You know you’re supposed to log eight-ish hours of shut-eye each night. But if it’s taking you forever just to doze off, that could be cutting into your sleep time and taking a toll on your health.
It’s actually normal to need a little bit of time to fall asleep at night, says Brad Raper, MD, a critical care and sleep medicine physician at Texas Health Presbyterian Dallas in Dallas, Texas.
But just how long it takes to fall asleep can give you some insight into your overall wellbeing. Here’s a look at what’s typical, plus what you can do to get into the fall-asleep sweet spot.
First, What Is Sleep Latency?
Sleep latency is doctor-speak for the amount of time it takes you to fall asleep. “It measures the period between the moment a person lies down to sleep and the onset of sleep,” Dr. Raper says.
Your sleep latency can give you some insight into your overall sleep quality. It can also have an effect on how much total sleep you get. Falling short can leave you sluggish or irritable during the day. And over time, sleep deprivation could increase your risk for health problems like obesity, high blood pressure, diabetes, heart disease and depression, per the National Heart, Lung, and Blood Institute.
So, How Long Should It Take You to Fall Asleep?
A healthy adult with normal sleep latency typically takes between 10 and 20 minutes to fall asleep, Dr. Raper says. Less time could mean you’re excessively sleepy, while more might mean you’re having trouble falling asleep.
Short Sleep Latency
Nodding off in less than 5 minutes is a sign you’re really tired, according to the Cleveland Clinic.
Long Sleep Latency
Regularly taking more than 20 to 30 minutes to conk out is often a sign of insomnia, Dr. Raper says. That could be driven by stress, anxiety, depression or even chronic pain.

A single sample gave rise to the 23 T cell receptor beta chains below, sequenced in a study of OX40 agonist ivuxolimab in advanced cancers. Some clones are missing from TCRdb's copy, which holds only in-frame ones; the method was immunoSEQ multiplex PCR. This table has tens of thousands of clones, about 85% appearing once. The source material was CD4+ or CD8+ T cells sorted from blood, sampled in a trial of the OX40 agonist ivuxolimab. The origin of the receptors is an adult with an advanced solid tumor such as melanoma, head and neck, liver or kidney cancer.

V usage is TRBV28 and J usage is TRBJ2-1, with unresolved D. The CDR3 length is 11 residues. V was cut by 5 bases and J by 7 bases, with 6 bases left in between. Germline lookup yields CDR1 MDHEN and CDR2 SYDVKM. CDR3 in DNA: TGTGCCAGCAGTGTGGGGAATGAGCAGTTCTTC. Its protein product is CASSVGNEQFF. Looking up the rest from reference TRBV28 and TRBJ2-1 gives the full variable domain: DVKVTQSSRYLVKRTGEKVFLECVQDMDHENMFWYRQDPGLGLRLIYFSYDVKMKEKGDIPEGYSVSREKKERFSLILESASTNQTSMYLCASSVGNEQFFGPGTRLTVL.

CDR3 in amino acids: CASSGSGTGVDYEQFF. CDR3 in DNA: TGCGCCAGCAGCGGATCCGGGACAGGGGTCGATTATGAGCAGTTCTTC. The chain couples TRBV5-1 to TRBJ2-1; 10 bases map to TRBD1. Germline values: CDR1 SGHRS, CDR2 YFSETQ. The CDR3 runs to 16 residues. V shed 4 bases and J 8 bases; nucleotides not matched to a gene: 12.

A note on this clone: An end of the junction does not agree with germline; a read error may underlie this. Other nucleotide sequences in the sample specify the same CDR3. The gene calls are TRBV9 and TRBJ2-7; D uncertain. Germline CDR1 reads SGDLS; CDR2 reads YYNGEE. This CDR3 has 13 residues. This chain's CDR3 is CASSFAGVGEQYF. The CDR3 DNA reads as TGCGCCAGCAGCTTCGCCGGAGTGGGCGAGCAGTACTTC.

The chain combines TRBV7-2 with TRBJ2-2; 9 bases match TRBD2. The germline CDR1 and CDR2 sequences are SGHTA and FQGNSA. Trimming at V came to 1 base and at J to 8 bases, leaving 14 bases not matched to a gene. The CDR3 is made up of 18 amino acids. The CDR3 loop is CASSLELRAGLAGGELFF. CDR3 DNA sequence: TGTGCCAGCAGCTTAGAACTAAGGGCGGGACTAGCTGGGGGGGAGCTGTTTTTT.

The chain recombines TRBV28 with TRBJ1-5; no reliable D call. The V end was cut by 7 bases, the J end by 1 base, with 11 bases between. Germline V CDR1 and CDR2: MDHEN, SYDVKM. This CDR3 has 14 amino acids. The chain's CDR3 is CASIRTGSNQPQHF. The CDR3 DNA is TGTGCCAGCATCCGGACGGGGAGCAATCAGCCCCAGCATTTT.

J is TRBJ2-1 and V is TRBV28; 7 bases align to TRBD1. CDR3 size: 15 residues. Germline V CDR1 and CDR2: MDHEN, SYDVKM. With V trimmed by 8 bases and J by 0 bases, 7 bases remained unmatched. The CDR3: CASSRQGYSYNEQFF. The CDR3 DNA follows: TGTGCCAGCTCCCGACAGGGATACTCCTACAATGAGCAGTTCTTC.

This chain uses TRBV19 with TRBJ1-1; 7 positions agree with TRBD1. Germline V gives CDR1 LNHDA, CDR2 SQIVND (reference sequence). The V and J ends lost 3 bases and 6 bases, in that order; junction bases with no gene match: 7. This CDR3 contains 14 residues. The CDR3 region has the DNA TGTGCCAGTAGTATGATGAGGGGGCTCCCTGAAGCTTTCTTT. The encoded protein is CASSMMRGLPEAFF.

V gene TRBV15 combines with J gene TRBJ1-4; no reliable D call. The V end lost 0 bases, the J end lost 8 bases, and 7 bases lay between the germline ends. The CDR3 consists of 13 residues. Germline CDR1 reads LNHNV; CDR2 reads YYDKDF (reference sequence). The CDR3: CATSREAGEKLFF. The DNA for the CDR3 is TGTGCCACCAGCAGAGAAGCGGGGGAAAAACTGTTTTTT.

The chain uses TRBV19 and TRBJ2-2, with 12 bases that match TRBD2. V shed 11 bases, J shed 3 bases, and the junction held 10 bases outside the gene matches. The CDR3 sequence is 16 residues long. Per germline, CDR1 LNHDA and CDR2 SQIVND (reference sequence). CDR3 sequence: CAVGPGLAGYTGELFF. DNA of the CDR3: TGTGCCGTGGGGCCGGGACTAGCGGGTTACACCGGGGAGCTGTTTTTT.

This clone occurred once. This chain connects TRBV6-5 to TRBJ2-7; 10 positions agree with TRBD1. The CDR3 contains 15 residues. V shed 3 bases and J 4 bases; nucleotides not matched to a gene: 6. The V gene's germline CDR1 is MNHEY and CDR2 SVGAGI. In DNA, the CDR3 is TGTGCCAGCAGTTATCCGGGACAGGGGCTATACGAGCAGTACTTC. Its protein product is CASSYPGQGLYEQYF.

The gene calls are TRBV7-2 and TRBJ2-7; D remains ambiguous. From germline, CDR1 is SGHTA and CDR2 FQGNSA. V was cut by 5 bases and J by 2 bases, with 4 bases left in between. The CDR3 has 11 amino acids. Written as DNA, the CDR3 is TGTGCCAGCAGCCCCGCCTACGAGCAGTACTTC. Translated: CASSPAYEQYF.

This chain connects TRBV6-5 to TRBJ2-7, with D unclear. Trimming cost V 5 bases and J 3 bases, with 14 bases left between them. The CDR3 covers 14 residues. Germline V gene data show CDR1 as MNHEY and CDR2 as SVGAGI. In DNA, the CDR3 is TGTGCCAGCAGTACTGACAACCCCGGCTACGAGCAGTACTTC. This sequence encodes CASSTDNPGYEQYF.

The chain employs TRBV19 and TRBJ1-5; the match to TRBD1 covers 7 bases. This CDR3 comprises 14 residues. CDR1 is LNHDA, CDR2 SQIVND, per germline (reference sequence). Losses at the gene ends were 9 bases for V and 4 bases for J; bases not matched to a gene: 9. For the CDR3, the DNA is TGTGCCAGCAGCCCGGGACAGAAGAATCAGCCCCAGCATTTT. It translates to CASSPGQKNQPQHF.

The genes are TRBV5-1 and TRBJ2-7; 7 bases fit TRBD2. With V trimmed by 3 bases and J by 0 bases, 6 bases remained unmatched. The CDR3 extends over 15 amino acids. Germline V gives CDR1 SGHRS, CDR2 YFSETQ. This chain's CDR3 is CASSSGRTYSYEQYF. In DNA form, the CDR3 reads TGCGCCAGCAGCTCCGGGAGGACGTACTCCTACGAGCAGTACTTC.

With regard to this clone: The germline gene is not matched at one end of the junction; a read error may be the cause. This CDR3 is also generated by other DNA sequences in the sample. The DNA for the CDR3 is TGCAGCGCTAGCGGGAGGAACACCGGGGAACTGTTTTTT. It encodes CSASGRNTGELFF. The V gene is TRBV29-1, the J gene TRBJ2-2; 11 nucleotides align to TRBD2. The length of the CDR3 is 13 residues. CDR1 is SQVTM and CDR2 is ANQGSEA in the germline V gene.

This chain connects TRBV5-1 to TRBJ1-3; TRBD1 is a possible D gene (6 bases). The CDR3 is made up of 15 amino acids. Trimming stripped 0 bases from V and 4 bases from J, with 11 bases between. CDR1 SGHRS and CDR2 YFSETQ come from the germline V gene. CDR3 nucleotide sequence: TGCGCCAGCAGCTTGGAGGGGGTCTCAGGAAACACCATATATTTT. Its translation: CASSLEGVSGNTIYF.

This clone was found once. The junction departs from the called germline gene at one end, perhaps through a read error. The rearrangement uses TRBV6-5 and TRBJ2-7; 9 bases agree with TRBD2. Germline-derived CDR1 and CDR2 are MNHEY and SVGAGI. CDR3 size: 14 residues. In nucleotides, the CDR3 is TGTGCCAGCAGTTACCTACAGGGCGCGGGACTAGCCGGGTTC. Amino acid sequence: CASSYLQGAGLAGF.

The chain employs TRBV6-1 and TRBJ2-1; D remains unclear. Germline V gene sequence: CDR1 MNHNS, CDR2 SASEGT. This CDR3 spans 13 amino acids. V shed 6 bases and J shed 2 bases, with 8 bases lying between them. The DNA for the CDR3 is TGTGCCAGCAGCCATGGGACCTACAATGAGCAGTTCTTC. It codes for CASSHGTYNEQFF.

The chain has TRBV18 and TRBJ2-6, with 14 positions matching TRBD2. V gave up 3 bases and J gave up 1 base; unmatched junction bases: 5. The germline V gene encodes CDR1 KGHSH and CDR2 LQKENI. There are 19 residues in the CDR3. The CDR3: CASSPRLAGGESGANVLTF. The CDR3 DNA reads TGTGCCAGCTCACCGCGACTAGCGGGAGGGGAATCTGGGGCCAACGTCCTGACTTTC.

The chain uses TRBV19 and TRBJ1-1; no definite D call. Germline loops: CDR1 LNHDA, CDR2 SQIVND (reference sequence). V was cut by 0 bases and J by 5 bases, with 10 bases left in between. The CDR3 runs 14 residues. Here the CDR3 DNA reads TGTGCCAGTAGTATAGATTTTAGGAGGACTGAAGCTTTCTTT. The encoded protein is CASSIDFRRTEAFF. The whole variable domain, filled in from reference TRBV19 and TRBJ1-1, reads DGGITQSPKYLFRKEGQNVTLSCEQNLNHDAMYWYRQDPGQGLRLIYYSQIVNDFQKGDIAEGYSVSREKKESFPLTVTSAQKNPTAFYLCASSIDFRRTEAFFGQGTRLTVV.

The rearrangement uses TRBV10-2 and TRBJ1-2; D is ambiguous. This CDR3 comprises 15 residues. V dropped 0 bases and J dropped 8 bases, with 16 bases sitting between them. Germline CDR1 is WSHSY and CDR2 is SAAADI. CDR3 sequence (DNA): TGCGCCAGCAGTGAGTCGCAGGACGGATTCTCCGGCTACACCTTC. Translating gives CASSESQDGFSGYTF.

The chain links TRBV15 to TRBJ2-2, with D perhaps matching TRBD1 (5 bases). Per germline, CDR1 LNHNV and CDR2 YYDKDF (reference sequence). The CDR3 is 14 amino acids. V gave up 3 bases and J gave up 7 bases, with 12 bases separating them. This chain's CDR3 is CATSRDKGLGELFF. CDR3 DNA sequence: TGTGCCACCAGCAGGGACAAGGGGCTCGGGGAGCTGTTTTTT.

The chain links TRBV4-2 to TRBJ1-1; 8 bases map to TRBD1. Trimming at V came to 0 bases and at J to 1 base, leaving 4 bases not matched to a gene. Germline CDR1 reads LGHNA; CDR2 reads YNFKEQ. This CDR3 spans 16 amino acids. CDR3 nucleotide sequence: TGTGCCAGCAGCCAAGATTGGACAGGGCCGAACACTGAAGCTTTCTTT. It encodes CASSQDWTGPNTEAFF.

Certain medications can also make it harder to fall asleep, including stimulant medications, bronchodilators, nonsedating antidepressants and beta blockers, per Sleep Medicine Pearls.
How to Measure Sleep Latency
You can get a pretty good sense of how long it takes you to fall asleep with simple self-observation, Dr. Raper says. One option is to keep a sleep diary where you record the time you go to bed and the time you estimate that you fall asleep.
“They use sensors to detect movements and heart rate patterns to detect when you fall asleep,” explains Dr. Raper.
Both options can give you a general idea of how long it takes you to nod off.
How to Improve Your Sleep Latency
If it’s taking you longer to fall asleep than you’d like, start by taking a look at your sleep hygiene and bedtime habits. Often, behavioral changes alone can make it easier to doze off faster, experts say.
Per the Centers for Disease Control and Prevention (CDC), it’s a good idea to:
- Stick with a consistent bedtime and wake time. Keeping a regular schedule makes it easier to fall asleep when you get into bed.
- Keep your bedroom dark, quiet and comfortable. Draw the shades, run a white noise machine and set the thermostat between 60 and 68 degrees.
- Steer clear of devices before bed. The blue light from your phone or tablet can keep you up. Swap scrolling your device for a relaxing activity like taking a bath, journaling, yoga or reading.
- Avoid eating late. Try to eat dinner on the earlier side and pay attention to your portions.
- Keep tabs on your alcohol and caffeine use. Both can disrupt your sleep, especially when you have them close to bedtime.
- Get some exercise. Being active during the day can help you feel more tired when it’s time for bed. If you prefer to work out in the evening, that’s OK too, experts say. Just wind things down within an hour of bedtime.
On the other hand? If you find yourself conking out really quickly most nights, you probably need more sleep, Dr. Raper says. In that case, moving your bedtime earlier might be enough to help you get the rest you need.
When to See a Sleep Specialist
Let your doctor know if you’re consistently having trouble falling asleep or you feel tired during the day, even after making changes to your sleep routine. They make recommend doing a sleep study to check for underlying problems like insomnia, sleep apnea, restless leg syndrome, circadian rhythm disorder or narcolepsy.
- Cleveland Clinic: “Sleep Disorders”
- Sleep Medicine Pearls, 3rd Edition
- Centers for Disease Control and Prevention: “Tips for Better Sleep”
- National Heart, Lung, and Blood Institute: “What Are Sleep Deprivation and Deficiency?”
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